Savor Being a Tourist While You’re Setting Up Your New Home
At last! Your household move
is finished. You’re in your new home and just getting into unpacking and putting your stuff away. That’s a lot to handle, for sure. But there is one more thing you should be doing. And the earlier you do it, the more contented you’ll be. You should be getting to know your new hometown.
One would hope you investigated where you’d be going when you first set your mind or first were told you had to move. Now that you’re here, though, it’s time to really adapt …
- Walk around and explore your new neighborhood – get to know the “lay of the land,” meet and greet the neighbors, seek out the closest parks and recreation areas, calculate the quickest route to your children’s’ schools (either by foot or by car)
- Find the closest businesses to satisfy your needs – supermarkets, shopping malls, gas stations, movie theaters coffee shops, fast food places, restaurants, libraries, bookstores, and so forth
- Visit the closest “Welcome Center” and get yourself some brochures highlighting local attractions that suit your fancy – art museums, historical museums (especially those partial to local history), sports arenas, bike and walking trails, convention centers, and theaters or auditoriums that specialize in stage presentations, for instance
But then, one of the quickest and easiest (if less direct and personal) ways to explore your new community isn’t by foot or by car – it’s by way of the Internet. Google, Google Maps, Yelp, and Citysearch are some of today’s preferred online resources for identifying local attractions. They’ll point you to^pinpoint}78} all the most popular gathering places your community has to offer. Don’t just take the word of online reviews, though. Visit the recommended places and judge for yourself whether you like them or not.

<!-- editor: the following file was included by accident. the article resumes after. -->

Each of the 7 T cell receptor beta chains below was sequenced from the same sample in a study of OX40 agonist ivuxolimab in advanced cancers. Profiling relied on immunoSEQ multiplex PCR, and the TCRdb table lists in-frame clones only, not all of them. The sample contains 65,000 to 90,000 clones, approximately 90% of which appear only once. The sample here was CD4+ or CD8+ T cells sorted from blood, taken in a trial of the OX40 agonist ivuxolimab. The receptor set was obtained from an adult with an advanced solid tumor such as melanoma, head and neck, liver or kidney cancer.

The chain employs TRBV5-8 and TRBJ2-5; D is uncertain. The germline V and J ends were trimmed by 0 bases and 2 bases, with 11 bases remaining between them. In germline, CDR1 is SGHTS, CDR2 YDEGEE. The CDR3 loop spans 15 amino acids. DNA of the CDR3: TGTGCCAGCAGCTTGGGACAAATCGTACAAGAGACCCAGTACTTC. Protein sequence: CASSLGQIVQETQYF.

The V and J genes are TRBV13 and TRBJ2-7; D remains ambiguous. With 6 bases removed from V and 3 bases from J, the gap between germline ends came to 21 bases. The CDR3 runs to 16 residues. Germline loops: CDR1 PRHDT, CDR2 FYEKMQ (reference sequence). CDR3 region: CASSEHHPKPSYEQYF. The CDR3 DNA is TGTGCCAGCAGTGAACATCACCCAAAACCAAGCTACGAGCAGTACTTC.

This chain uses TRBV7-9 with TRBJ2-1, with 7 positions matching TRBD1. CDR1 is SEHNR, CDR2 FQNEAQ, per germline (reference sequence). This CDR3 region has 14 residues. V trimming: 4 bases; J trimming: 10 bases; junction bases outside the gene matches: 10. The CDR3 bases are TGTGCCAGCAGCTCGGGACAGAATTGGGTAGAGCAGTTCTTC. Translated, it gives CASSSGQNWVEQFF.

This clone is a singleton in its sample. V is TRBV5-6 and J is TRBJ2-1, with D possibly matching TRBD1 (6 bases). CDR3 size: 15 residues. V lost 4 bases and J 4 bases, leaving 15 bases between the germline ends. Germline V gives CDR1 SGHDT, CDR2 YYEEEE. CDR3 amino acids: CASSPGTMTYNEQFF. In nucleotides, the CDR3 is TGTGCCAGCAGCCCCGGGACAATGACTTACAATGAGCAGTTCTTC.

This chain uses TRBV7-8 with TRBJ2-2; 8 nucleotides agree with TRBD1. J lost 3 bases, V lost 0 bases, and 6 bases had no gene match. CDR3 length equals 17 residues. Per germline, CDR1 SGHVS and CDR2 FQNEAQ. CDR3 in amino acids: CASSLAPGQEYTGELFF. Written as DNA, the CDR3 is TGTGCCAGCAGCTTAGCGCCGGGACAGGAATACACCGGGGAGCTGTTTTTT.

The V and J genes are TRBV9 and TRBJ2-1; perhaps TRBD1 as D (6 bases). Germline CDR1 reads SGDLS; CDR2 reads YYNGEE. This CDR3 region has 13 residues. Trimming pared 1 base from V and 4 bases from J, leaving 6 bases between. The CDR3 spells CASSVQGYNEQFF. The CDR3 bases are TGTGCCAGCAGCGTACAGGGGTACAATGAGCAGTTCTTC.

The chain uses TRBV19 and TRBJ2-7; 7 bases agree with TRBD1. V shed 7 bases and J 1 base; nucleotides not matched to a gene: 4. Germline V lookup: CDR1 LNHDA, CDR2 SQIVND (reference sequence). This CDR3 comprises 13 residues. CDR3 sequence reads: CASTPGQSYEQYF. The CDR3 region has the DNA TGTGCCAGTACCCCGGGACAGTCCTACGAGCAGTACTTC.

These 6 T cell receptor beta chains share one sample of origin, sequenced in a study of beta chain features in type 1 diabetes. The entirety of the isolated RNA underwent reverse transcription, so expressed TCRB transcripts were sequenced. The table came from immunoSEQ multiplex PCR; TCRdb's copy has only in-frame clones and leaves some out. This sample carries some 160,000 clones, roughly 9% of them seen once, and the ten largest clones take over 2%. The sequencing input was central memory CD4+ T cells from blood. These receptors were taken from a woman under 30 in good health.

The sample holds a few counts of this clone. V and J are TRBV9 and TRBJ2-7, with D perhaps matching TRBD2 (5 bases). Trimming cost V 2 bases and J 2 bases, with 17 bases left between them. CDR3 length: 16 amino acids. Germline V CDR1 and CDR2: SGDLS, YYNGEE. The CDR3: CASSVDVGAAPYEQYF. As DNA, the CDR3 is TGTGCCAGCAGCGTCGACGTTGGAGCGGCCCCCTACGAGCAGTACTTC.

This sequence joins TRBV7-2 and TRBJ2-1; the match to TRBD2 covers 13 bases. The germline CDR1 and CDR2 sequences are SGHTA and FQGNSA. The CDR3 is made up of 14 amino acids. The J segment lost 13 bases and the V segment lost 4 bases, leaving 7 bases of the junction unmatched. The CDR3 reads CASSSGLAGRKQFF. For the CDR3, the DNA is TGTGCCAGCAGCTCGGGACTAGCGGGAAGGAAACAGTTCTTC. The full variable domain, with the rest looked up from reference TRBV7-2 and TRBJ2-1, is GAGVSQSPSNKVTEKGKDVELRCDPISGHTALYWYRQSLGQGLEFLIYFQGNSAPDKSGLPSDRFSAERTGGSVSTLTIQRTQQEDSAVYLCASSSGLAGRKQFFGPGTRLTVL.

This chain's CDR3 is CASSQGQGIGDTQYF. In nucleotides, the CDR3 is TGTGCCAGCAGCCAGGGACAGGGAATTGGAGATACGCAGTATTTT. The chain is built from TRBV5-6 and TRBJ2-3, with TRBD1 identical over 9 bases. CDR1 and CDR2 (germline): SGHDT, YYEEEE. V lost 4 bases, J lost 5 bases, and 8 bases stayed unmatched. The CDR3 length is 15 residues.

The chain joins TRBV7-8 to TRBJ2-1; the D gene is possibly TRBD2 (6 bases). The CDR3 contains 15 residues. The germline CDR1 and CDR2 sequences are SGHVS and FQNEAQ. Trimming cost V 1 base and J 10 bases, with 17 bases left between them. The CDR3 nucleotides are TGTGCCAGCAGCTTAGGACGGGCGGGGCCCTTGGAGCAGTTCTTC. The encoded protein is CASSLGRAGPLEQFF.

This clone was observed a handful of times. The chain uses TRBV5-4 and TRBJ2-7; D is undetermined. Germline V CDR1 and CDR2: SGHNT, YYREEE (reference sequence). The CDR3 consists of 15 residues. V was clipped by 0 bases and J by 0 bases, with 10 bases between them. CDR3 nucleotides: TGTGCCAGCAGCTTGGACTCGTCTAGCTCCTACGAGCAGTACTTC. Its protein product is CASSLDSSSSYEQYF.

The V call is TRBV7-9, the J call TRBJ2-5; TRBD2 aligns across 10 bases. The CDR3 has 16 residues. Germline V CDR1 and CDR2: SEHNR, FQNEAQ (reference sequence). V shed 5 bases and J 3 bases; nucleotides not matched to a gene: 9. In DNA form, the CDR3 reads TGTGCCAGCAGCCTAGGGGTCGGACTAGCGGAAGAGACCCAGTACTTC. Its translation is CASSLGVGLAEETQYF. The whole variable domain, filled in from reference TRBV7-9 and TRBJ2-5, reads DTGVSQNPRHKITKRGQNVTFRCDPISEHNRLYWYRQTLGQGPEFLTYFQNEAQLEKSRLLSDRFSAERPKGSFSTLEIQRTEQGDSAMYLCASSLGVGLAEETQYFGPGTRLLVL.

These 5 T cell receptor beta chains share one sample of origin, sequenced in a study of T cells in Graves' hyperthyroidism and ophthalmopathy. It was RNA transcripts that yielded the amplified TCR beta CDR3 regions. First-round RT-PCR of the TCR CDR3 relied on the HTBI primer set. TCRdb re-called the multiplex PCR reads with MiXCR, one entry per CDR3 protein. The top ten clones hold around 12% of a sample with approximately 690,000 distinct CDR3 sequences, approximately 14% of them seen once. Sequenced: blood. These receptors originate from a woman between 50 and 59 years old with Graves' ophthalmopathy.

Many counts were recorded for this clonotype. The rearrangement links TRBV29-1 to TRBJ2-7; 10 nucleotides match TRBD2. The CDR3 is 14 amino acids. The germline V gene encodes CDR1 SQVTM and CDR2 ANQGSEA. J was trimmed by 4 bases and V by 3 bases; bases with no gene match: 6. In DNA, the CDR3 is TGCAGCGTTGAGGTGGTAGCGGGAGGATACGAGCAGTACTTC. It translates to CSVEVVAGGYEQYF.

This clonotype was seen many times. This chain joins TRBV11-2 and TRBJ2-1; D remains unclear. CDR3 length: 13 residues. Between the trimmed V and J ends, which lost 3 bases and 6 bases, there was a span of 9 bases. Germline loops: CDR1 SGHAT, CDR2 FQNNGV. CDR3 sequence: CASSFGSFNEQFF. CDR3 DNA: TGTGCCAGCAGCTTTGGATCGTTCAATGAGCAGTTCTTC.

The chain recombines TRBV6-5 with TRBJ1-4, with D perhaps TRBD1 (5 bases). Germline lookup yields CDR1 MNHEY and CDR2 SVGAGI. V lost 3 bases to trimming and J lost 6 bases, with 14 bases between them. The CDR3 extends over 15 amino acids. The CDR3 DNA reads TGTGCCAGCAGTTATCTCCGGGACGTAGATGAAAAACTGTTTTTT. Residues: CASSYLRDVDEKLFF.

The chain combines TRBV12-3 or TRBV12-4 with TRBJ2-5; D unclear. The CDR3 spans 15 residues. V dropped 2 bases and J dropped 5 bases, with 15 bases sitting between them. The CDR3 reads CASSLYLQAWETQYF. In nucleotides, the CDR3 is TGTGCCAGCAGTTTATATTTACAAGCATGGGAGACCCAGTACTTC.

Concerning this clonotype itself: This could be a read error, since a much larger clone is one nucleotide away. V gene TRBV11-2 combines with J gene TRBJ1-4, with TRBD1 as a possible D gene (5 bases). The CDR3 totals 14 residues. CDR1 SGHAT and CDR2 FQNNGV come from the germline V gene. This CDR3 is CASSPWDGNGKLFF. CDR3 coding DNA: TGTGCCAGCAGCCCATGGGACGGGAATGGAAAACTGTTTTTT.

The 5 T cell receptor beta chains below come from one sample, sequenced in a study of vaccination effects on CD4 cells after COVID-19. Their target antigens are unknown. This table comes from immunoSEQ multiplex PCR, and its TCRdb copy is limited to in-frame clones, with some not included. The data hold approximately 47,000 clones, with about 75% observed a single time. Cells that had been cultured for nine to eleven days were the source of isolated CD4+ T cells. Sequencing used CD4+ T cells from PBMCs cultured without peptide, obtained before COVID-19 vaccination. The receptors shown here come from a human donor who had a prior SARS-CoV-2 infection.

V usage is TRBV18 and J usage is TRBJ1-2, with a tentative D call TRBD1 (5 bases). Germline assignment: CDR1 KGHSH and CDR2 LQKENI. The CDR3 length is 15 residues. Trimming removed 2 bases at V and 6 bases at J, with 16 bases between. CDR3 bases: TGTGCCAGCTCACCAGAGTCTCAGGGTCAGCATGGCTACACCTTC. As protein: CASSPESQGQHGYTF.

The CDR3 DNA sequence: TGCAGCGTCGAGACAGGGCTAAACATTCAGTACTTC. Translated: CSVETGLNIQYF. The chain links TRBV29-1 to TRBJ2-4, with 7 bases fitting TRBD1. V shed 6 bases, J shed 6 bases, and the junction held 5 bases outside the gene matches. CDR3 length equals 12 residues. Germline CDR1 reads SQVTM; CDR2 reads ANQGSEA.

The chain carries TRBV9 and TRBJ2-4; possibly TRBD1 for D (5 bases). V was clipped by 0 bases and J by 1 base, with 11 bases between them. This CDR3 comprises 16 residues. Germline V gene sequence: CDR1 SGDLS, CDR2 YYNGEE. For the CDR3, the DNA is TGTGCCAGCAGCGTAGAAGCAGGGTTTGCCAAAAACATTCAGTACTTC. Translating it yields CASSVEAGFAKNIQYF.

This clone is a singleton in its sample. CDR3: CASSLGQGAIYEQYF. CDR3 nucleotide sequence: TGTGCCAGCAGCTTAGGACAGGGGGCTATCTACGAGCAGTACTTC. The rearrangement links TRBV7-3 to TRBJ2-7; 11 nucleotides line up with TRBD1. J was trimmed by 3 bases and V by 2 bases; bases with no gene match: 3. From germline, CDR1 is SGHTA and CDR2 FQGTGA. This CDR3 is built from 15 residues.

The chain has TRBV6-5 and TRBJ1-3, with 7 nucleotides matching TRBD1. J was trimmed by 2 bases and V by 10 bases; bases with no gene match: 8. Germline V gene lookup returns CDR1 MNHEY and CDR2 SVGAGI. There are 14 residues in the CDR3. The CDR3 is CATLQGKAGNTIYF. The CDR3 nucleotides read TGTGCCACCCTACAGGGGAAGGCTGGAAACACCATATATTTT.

Not really comfortable with the Internet or phone apps? That’s no problem, just stick with actual physical exploration. That’s usually the best way to get acquainted with a place, anyhow. Getting out and about and talking with people in person generally leaves a more dramatic impression than does picking information off a computer or phone screen. Still, the Internet can at least alert you to what’s going on.
Here’s another thought. If you really want to get acquainted with people in your new hometown, check out local clubs and organizations that reflect your interests, your hobbies, or your worldview and join them. You might also consider involving yourself in this or that local community service, making yourself useful to the school system, daycare centers, nursing homes, homeless shelters, rescue missions, government agencies, or whatever might best exercise your talents. Funny thing about community service (and you intuitively know it’s true!): what you give to the community has a way “giving back” to you. And it won’t be long before you start feeling that your new hometown is home indeed and you’re a tourist there no more.